Top 10: Economical petrol cars

If you’re in the market for any new car there’s a pretty high chance that you’ll place good fuel economy high up on your list of priorities, which will mean a diesel engine for most. Diesel powered cars, however, are not the best solution for all drivers. So which petrols are the most economical?


Toyota Yaris Hybrid – 80.7mpg - £15,195

The hybrid was once a rare thing, but now hybrid power is fairly common – not just in swoopy-bodied eco machines like the Prius, but in hatchbacks like the Yaris. It is fitted with a 1.5-litre engine and an electric motor.

The official economy figures put the Yaris Hybrid averaging 80.7mpg but Real MPG puts the everyday figure closer to 60mpg. That’s still a respectable number and as good as many diesel-powered cars but with the advantage of cheaper prices at the pumps.

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Lexus CT200h – 78.5mpg - £21,995

The recently revised Lexus CT200h is the smallest model in the Lexus range but is designed to have the same quality and refinement as the rest of the line-up. It has the same 1.8-litre engine and hybrid system as the Toyota Prius

Sadly it's not great to drive and lacks the quality of larger Lexus models, but there's no denying its efficiency with a claimed 78.5mpg and CO2 emissions of just 82g/km in the entry-level S model.

Read our Lexus reviews


Toyota Auris Hybrid – 76.3mpg - £19,995

The Auris Hybrid uses the same engine that was first seen in the Prius, but improvements mean it’s more efficient. That makes it a good choice for someone who wants the benefits of a hybrid in a standard hatchback.

It has a traditional bodystyle and as much practicality as the likes of the Vauxhall Astra and Ford Focus, but with the green credentials and economy of a hybrid.

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Fiat 500 TwinAir -72.4mpg - £12,710

Fiat’s TwinAir engine has found its way into various cars now. It is a two-cylinder unit but while it does have the potential for excellent fuel economy it’s so thrummy and eager to rev it tends to fall some way short of official figures.

The Fiat 500 is probably the cutest and most popular vehicle with a TwinAir engine, but for slightly less money you can get a Fiat Panda or Chrysler Ypsilon – though they aren’t quite as efficient, with fuel economy figures below 70mpg. 

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Toyota Prius T3 – 72.4mpg - £21,845

While Toyota wasn’t the first brand on the market with a hybrid model, it has really driven the popularity of hybrid power, helped by the popular Prius. It’s easy to drive, comfortable and practical. Its Real MPG rating is 80 per cent, which means its short of the official figure but it’s still a pretty frugal car.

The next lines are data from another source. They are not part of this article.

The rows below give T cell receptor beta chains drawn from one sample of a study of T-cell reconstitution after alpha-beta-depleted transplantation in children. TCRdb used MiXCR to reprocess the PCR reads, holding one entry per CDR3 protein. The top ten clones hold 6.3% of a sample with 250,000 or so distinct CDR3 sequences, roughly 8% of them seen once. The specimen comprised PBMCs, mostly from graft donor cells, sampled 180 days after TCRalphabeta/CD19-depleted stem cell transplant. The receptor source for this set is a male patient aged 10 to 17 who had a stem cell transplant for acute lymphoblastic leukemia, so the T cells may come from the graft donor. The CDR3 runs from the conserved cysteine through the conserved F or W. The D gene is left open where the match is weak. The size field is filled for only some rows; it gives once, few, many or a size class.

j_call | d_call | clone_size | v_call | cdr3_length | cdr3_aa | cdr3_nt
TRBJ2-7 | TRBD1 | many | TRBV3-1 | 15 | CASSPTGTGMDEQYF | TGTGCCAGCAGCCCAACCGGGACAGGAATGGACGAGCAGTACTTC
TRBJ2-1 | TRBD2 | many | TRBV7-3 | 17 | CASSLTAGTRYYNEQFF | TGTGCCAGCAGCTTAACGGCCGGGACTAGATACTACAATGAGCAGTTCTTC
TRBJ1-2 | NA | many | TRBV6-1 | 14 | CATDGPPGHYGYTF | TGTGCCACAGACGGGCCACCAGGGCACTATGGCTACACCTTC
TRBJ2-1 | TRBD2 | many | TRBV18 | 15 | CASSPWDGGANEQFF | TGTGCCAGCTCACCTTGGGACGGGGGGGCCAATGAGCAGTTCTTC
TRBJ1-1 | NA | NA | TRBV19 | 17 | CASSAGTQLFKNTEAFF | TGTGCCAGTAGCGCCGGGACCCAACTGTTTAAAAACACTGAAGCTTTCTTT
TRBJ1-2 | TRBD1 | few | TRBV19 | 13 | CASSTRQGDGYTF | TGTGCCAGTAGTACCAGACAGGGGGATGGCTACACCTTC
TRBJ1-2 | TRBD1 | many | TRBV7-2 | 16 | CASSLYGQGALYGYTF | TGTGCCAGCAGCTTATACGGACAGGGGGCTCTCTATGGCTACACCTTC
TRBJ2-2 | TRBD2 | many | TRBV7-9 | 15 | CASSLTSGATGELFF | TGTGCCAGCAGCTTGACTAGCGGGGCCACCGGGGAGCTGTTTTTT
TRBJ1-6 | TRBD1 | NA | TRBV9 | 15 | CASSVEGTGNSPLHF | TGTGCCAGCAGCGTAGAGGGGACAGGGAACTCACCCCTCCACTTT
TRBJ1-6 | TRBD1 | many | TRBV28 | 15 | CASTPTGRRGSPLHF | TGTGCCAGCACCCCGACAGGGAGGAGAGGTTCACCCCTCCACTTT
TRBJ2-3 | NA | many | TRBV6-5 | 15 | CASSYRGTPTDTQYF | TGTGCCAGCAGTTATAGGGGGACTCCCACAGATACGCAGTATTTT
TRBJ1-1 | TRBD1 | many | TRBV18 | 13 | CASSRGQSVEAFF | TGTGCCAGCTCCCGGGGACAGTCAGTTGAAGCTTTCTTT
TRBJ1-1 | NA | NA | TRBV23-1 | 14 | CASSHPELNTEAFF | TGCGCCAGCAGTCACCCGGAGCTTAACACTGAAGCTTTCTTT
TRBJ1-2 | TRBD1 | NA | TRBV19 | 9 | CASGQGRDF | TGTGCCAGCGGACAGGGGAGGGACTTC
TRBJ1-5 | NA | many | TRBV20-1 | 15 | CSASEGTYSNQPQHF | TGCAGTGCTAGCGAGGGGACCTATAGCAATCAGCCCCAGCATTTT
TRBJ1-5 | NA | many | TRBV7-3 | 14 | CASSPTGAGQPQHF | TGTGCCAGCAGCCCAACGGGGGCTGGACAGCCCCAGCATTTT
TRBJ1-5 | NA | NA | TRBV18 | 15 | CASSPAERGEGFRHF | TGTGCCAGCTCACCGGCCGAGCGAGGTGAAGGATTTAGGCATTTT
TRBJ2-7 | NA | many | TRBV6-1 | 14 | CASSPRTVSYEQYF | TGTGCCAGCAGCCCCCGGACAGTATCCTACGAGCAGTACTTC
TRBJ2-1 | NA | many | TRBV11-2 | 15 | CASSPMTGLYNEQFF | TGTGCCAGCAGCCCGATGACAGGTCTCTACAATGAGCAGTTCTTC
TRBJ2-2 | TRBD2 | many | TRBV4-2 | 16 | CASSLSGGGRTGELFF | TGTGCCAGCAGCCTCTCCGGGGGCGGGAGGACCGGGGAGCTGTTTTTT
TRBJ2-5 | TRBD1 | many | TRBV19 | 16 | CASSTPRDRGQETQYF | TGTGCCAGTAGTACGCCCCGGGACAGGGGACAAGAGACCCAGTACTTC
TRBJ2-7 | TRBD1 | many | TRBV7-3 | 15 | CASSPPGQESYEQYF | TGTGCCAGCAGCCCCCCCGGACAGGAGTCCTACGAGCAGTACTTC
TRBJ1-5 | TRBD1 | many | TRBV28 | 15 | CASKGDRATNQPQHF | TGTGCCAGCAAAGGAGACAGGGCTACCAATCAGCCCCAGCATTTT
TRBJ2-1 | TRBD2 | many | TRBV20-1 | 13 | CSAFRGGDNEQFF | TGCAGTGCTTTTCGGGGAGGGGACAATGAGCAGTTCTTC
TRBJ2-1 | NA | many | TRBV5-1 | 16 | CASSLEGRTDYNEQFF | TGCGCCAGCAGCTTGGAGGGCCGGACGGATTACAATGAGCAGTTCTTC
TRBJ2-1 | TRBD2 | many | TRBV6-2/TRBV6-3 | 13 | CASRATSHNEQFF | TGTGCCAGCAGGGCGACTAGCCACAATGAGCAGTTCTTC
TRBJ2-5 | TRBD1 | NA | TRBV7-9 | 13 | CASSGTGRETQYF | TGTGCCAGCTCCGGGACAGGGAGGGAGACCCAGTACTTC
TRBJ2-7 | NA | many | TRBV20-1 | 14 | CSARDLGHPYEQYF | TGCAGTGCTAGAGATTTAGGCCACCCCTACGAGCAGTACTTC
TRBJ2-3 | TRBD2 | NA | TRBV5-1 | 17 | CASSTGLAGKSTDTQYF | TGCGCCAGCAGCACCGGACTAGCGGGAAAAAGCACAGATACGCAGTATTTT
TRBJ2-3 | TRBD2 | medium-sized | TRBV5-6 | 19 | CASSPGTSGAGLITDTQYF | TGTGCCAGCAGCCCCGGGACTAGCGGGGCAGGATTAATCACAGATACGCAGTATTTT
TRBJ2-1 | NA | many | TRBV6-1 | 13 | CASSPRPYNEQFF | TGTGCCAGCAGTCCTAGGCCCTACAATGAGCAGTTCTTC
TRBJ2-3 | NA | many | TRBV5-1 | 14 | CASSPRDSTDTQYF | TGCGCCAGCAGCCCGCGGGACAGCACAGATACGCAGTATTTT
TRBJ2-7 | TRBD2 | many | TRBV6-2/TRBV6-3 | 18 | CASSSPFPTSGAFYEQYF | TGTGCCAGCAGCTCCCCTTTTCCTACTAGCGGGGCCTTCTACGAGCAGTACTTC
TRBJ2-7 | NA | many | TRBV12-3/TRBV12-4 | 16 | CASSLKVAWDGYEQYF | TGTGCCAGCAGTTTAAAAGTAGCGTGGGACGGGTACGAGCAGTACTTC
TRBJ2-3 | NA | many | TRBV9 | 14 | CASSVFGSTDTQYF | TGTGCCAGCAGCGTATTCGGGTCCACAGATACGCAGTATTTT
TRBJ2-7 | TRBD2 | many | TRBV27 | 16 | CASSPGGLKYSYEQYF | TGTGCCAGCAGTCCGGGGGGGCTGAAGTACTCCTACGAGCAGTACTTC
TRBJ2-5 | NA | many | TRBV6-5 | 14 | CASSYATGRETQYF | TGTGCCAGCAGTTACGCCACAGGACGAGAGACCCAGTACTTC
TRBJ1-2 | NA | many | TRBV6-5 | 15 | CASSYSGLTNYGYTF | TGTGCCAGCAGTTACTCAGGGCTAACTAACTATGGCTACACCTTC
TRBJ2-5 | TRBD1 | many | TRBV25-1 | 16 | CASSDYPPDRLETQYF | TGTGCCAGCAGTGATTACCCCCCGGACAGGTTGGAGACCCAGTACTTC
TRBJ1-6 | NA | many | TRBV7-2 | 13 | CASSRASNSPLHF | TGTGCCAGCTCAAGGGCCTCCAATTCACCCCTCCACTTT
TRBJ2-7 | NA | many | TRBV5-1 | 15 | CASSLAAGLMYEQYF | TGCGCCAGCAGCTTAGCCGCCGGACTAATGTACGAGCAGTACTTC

Its main rival is the Honda Insight, which isn’t quite as efficient. Indeed, the Honda manages 68.9mpg according to the official figures but misses out on a place in this list on account of its price.

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Skoda Citigo Greentech – 68.9mpg - £9140

There are quite a few models on sale which manage 68.9mpg, thanks largely to the level of CO2 emissions that figure corresponds with, which is 95g/km. Rather than run down through the lot we’ve filtered by price and the cheapest of the 68.9mpg club is the Skoda Citigo.

It’s Skoda’s version of the Up and features Greenline technology including low rolling resistance tyres to achieve its frugal fuel economy stats.

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SEAT Mii Ecomotive– 68.9mpg - £9275

The Mii Ecomotive is more or less the same car as the Citigo Greentech. It’s slightly more expensive to buy but the difference is negligible. It’s obviously a close relation, but the Mii wears more angular headlights in keeping with the family styling language.

Still, it’s hard to justify those extra few pounds over the Skoda unless you really fancy having a SEAT badge on your car.

Read our SEAT reviews


Volkswagen Move Up Bluemotion – 68.9mpg - £9695

The Up is Volkswagen’s version of the Mii and the Citigo. It’s also the priciest of the three and you don’t really get much more for your money unless, of course, you attach value to the prestigious Volkswagen badge. Fuel economy is the same for all three, thanks to them sharing the same 1.0-litre three-cylinder engine.

It might not be especially powerful but the Up and its relatives are light, so they’re all sprightly and nimble to drive.

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Mitsubishi Mirage 1.2 ‘2’– 68.9mpg - £10,999

The Mirage is Mitsubishi’s replacement for the Colt. It’s a perfectly acceptable car, but it doesn’t really shine in any specific area. Nonetheless it’s hard to argue with its official economy figure of 68.9mpg and it’s a little bit bigger than the Volksagen Up trio.

The Mirage owes its economy to its light weight, low rolling-resistance tyres, regenerative braking and a stop/start system. 

Read our Mitsubishi Mirage review


Nissan Micra DiG-S – 68.9mpg - £11,480

You wouldn’t think a supercharger, which was initially designed to boost performance, would also boost fuel economy but it does. In fact, in the case of the Micra DiG-S gets the best of both worlds, with more power and lower emissions.

The Micra has recently undergone a facelift and now has more up-to-date styling and better quality materials inside.

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